"Murdering bastards," he said, and this fetched a nod from the Spaniard—or was he Portugese? Could be either this close to the border.
"Their time in these mountains is short," the man consoled. "We are taking one fort after another with the help of you English . And we will hunt down the 'murdering bastards' to the last man."
"But I forget my manners." The man drew himself up and bowed with an elegance that was ill-suited to the peasant clothing he wore, though he wore it with a flair that transmuted it into something more appropriate to a gentleman.
"I am Imanol Mendina de la Vega. Welcome to my humble residence, and that of my hermana."
Hermana. He had said something similar earlier. Long ago, David had learnt a little Spanish to please Teri's Mama, stranded as she was as a widowed Spanish lady in the very English household of her brother-in-law. But he did not know that word.
He shifted his head on the pillow, the closest he could come to a bow. "David Markinson, Captain of His Majesty's Royal Marines."
Something fierce suddenly surfaced in Imanol's dark intent eyes. "Markinson? Is that a common name in England?"
"Not particularly. It is more common in Scotland. My family are border people."
"Border? Ah. Between two kingdoms. And what is the name of this border town you come from, Captain Markinson?"
"Blackwood," David said. Once he had thought to spend all his days there; to take his articles with his employer, Mr Hemsworth, to raise a family of children with Teri and grow old in a cottage with roses around the door. After his dreams turned to dust, he had enlisted with the marines, and his mother's death two years ago severed his last links to the place.
Imanol was scowling, his heavy brows nearly meeting above the bridge of his nose, but his voice, courteous and calm, showed none of the emotion written on his face. "And have you a wife back there in Blackwood, captain? Or a girl who loves you, perhaps?"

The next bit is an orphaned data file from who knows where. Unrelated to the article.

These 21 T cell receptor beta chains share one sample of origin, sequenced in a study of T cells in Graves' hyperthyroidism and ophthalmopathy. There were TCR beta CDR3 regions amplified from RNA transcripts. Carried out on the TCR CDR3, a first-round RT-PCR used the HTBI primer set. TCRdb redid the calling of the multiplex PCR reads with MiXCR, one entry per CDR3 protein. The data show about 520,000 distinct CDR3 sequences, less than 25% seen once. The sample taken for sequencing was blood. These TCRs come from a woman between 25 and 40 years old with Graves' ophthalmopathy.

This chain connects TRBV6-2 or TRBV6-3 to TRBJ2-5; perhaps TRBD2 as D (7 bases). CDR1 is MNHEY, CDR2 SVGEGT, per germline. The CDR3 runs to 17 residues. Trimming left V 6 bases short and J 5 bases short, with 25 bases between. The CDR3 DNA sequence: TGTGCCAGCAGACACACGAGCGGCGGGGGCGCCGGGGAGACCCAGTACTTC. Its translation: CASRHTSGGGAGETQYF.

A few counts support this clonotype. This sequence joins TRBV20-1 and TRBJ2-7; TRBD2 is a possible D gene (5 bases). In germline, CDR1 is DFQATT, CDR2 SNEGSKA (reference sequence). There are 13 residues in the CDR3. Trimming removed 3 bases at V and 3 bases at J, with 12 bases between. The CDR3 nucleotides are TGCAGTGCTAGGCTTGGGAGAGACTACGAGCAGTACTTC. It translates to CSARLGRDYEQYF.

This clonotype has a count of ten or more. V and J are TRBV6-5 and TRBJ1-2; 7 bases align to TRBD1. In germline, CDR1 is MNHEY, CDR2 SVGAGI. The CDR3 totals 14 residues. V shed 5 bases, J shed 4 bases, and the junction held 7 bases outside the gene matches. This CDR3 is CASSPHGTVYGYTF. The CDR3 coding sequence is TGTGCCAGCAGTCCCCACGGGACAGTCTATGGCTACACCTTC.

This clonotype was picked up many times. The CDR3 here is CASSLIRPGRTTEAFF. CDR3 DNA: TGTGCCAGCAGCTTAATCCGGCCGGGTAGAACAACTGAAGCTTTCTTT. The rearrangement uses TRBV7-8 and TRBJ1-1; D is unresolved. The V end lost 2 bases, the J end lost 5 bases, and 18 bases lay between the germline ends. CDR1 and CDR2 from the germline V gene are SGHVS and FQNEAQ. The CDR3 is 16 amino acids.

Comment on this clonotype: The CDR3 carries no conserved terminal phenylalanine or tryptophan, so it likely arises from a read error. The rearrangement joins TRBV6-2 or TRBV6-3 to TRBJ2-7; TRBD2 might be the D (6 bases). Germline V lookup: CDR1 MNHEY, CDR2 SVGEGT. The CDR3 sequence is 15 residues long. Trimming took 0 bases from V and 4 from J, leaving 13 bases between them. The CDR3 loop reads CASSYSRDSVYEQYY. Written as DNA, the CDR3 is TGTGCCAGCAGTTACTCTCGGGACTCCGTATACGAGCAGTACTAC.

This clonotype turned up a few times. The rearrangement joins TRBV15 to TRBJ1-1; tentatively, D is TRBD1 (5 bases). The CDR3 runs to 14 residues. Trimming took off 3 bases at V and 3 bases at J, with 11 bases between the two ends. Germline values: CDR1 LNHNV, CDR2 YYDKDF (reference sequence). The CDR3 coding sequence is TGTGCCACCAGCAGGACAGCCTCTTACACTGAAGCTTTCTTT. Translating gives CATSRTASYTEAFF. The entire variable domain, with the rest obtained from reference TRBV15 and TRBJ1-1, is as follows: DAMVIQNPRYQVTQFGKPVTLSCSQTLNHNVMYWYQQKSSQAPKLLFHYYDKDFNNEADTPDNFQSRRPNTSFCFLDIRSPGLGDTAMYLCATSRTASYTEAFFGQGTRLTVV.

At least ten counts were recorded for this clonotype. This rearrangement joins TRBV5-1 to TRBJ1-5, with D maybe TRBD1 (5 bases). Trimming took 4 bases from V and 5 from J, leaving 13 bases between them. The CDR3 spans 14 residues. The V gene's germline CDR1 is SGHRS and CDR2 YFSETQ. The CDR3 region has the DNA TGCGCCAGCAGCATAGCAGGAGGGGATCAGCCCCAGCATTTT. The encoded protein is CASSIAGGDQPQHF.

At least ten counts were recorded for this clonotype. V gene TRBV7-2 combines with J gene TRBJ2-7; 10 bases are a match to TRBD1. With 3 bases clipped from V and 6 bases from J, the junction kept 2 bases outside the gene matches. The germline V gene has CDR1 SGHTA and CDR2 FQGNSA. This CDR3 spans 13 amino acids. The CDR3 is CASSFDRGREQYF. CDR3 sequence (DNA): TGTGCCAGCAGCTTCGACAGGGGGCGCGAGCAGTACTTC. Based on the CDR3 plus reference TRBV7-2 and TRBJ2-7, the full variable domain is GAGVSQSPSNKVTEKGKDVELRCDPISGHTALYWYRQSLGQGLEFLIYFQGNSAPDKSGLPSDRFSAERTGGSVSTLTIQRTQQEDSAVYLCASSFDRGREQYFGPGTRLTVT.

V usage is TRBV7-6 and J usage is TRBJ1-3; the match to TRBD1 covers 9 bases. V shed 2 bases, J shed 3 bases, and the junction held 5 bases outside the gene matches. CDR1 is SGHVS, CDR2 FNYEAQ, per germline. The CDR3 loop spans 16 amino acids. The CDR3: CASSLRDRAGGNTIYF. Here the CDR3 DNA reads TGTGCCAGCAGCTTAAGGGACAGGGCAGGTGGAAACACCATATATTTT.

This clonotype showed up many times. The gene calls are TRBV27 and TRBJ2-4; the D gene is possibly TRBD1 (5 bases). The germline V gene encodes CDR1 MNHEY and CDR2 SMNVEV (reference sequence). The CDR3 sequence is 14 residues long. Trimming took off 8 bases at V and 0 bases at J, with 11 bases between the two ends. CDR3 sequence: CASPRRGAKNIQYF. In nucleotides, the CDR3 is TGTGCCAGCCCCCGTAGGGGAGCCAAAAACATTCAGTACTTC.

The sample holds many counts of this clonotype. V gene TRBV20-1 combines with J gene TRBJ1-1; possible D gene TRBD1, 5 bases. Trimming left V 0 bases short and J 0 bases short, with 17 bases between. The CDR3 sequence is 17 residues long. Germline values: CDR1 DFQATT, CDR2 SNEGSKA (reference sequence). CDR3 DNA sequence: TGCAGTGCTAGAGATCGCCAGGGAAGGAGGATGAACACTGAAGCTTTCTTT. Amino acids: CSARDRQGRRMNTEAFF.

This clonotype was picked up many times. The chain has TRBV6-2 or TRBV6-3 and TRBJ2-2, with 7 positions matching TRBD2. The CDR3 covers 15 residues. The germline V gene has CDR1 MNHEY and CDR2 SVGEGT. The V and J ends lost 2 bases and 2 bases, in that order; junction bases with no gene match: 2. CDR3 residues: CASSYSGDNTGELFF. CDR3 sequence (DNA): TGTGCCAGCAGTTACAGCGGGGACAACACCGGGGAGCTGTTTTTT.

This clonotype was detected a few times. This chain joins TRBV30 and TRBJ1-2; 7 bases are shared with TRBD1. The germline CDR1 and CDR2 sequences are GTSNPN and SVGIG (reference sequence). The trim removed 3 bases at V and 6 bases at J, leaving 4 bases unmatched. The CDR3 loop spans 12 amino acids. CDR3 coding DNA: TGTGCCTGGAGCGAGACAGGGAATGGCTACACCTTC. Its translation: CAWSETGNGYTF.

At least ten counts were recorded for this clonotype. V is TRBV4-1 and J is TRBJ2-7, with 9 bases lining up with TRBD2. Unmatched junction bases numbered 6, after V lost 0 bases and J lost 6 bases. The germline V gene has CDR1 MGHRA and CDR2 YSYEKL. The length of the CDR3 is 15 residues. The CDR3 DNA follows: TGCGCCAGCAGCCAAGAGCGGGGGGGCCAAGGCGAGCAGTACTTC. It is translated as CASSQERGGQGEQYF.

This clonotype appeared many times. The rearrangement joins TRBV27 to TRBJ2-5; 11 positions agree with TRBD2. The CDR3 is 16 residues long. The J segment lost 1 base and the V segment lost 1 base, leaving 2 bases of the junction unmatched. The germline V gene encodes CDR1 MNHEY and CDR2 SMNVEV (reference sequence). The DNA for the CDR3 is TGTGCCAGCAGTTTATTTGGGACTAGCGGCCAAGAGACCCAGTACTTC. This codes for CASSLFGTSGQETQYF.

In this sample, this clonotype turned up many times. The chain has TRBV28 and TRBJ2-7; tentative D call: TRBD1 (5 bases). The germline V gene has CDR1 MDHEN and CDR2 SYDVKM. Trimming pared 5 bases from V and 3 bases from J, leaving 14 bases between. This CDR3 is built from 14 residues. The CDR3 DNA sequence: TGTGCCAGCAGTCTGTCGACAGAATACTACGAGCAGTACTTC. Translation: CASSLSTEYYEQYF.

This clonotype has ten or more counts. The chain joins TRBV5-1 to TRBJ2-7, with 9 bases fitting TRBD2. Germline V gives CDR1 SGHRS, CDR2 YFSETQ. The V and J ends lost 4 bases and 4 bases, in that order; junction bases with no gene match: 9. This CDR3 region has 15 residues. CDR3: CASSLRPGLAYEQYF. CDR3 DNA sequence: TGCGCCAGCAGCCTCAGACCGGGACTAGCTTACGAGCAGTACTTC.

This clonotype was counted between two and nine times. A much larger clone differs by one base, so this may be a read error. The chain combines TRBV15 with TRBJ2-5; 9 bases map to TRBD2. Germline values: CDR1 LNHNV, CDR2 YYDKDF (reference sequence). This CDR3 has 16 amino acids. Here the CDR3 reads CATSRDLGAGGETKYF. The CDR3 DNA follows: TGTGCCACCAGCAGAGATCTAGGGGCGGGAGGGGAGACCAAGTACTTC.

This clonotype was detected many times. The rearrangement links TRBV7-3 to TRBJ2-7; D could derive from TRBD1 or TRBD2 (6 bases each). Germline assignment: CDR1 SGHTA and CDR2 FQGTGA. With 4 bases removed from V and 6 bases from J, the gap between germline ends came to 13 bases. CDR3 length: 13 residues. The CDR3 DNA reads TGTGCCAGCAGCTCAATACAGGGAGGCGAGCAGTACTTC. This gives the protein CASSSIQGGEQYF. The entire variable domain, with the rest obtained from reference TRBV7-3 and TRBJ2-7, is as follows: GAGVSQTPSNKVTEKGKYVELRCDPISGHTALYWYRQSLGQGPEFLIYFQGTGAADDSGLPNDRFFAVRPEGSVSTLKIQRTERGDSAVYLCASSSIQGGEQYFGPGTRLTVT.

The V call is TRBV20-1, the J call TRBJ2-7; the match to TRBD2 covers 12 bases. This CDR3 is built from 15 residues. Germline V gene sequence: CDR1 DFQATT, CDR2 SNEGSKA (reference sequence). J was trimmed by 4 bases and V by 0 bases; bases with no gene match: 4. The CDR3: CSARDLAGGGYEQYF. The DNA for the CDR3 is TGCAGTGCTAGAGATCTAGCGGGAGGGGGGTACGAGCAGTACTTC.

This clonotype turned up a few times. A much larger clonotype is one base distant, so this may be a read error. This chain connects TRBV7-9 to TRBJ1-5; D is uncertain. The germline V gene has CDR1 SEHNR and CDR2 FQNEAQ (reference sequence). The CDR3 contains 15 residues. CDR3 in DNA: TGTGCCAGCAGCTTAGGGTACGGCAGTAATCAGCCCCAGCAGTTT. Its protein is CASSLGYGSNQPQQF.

"No." Not that it was any of this man's business. "Not anymore. I have no-one." I have a wife somewhere, his heart protested. Not back there in Blackwood, he answered his own objection.
Imanol opened his mouth to say something more, then turned to the door and fell silent.
David shifted his head on the pillow, but couldn't turn it enough to see who stood there; who was asking a peremptory question in Spanish that was too fast for him to follow. A woman's voice, and Imanol did not like what she said, for his answer was sharp. They argued for a few minutes more, and David tried still harder to see the woman. He could swear he knew the voice.
The altercation ended with Imanol saying to David, "Be careful, English. She says I must not gut you like a fish, but she does not rule here." Another sentence or two in Spanish, and he left. David lay back, waiting, and sure enough the woman came into the room where he could see her. It was her. Older. In the clothes of a village woman rather than those of an English lady. But it was Teri. Maria Teresa Markinson, his runaway wife.
YOU ARE READING
The Lost WifeHistorical Fiction
Daughter of an English father and a Spanish mother, Teri grew up in England, and returned to Spain only after the death of her husband. Her ability to speak English, and also French, comes in handy now that Napoleon and Wellington are fighting over...